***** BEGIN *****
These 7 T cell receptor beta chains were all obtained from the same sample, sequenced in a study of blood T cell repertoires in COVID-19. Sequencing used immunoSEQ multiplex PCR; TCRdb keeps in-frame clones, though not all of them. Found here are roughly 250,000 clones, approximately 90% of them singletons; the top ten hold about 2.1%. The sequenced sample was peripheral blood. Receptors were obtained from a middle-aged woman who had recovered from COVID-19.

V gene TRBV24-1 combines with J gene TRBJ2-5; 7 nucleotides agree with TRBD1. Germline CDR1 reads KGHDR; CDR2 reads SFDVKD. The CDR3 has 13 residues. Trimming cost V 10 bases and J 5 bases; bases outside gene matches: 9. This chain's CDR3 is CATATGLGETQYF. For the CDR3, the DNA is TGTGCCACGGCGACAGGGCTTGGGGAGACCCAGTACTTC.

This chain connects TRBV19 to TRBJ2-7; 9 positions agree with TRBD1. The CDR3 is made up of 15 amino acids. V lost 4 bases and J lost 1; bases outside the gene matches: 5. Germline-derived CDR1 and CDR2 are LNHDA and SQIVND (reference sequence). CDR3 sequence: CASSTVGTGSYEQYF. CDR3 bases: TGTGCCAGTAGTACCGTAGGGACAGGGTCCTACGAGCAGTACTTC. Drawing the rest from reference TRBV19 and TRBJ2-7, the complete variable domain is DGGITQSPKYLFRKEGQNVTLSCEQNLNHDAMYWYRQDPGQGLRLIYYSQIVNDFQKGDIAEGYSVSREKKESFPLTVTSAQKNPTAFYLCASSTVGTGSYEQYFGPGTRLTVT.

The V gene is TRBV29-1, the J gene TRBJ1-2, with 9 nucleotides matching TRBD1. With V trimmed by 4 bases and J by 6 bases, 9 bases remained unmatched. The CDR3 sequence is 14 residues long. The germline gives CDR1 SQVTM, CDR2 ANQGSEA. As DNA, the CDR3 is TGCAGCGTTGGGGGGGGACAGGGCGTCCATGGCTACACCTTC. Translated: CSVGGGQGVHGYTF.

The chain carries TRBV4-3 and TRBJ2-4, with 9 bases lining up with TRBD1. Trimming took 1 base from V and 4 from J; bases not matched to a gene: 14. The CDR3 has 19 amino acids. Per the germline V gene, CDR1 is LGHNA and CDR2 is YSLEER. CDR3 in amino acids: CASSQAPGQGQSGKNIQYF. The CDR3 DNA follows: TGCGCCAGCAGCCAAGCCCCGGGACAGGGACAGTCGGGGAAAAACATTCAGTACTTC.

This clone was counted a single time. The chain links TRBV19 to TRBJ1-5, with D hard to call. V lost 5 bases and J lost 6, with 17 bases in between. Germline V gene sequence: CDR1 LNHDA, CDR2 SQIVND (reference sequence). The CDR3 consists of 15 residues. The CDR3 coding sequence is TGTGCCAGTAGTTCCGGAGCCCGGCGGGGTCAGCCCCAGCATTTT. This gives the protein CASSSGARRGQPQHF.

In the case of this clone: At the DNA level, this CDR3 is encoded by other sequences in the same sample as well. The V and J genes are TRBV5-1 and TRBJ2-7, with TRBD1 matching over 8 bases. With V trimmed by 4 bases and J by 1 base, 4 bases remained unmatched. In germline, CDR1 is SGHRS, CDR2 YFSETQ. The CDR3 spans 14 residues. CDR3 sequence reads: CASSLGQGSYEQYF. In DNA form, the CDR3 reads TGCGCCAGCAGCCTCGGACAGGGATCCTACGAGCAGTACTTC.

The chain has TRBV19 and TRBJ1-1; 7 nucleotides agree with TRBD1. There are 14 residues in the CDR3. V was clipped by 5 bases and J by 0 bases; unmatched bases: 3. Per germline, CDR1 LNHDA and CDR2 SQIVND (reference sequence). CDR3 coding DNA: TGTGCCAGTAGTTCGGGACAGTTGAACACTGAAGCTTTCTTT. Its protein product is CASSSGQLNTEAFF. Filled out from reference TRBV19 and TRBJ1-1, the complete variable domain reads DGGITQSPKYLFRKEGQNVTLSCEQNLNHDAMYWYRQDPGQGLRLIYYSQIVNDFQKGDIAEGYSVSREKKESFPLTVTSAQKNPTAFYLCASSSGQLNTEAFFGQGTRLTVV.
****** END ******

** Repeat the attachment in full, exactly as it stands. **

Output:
These 7 T cell receptor beta chains were all obtained from the same sample, sequenced in a study of blood T cell repertoires in COVID-19. Sequencing used immunoSEQ multiplex PCR; TCRdb keeps in-frame clones, though not all of them. Found here are roughly 250,000 clones, approximately 90% of them singletons; the top ten hold about 2.1%. The sequenced sample was peripheral blood. Receptors were obtained from a middle-aged woman who had recovered from COVID-19.

V gene TRBV24-1 combines with J gene TRBJ2-5; 7 nucleotides agree with TRBD1. Germline CDR1 reads KGHDR; CDR2 reads SFDVKD. The CDR3 has 13 residues. Trimming cost V 10 bases and J 5 bases; bases outside gene matches: 9. This chain's CDR3 is CATATGLGETQYF. For the CDR3, the DNA is TGTGCCACGGCGACAGGGCTTGGGGAGACCCAGTACTTC.

This chain connects TRBV19 to TRBJ2-7; 9 positions agree with TRBD1. The CDR3 is made up of 15 amino acids. V lost 4 bases and J lost 1; bases outside the gene matches: 5. Germline-derived CDR1 and CDR2 are LNHDA and SQIVND (reference sequence). CDR3 sequence: CASSTVGTGSYEQYF. CDR3 bases: TGTGCCAGTAGTACCGTAGGGACAGGGTCCTACGAGCAGTACTTC. Drawing the rest from reference TRBV19 and TRBJ2-7, the complete variable domain is DGGITQSPKYLFRKEGQNVTLSCEQNLNHDAMYWYRQDPGQGLRLIYYSQIVNDFQKGDIAEGYSVSREKKESFPLTVTSAQKNPTAFYLCASSTVGTGSYEQYFGPGTRLTVT.

The V gene is TRBV29-1, the J gene TRBJ1-2, with 9 nucleotides matching TRBD1. With V trimmed by 4 bases and J by 6 bases, 9 bases remained unmatched. The CDR3 sequence is 14 residues long. The germline gives CDR1 SQVTM, CDR2 ANQGSEA. As DNA, the CDR3 is TGCAGCGTTGGGGGGGGACAGGGCGTCCATGGCTACACCTTC. Translated: CSVGGGQGVHGYTF.

The chain carries TRBV4-3 and TRBJ2-4, with 9 bases lining up with TRBD1. Trimming took 1 base from V and 4 from J; bases not matched to a gene: 14. The CDR3 has 19 amino acids. Per the germline V gene, CDR1 is LGHNA and CDR2 is YSLEER. CDR3 in amino acids: CASSQAPGQGQSGKNIQYF. The CDR3 DNA follows: TGCGCCAGCAGCCAAGCCCCGGGACAGGGACAGTCGGGGAAAAACATTCAGTACTTC.

This clone was counted a single time. The chain links TRBV19 to TRBJ1-5, with D hard to call. V lost 5 bases and J lost 6, with 17 bases in between. Germline V gene sequence: CDR1 LNHDA, CDR2 SQIVND (reference sequence). The CDR3 consists of 15 residues. The CDR3 coding sequence is TGTGCCAGTAGTTCCGGAGCCCGGCGGGGTCAGCCCCAGCATTTT. This gives the protein CASSSGARRGQPQHF.

In the case of this clone: At the DNA level, this CDR3 is encoded by other sequences in the same sample as well. The V and J genes are TRBV5-1 and TRBJ2-7, with TRBD1 matching over 8 bases. With V trimmed by 4 bases and J by 1 base, 4 bases remained unmatched. In germline, CDR1 is SGHRS, CDR2 YFSETQ. The CDR3 spans 14 residues. CDR3 sequence reads: CASSLGQGSYEQYF. In DNA form, the CDR3 reads TGCGCCAGCAGCCTCGGACAGGGATCCTACGAGCAGTACTTC.

The chain has TRBV19 and TRBJ1-1; 7 nucleotides agree with TRBD1. There are 14 residues in the CDR3. V was clipped by 5 bases and J by 0 bases; unmatched bases: 3. Per germline, CDR1 LNHDA and CDR2 SQIVND (reference sequence). CDR3 coding DNA: TGTGCCAGTAGTTCGGGACAGTTGAACACTGAAGCTTTCTTT. Its protein product is CASSSGQLNTEAFF. Filled out from reference TRBV19 and TRBJ1-1, the complete variable domain reads DGGITQSPKYLFRKEGQNVTLSCEQNLNHDAMYWYRQDPGQGLRLIYYSQIVNDFQKGDIAEGYSVSREKKESFPLTVTSAQKNPTAFYLCASSSGQLNTEAFFGQGTRLTVV.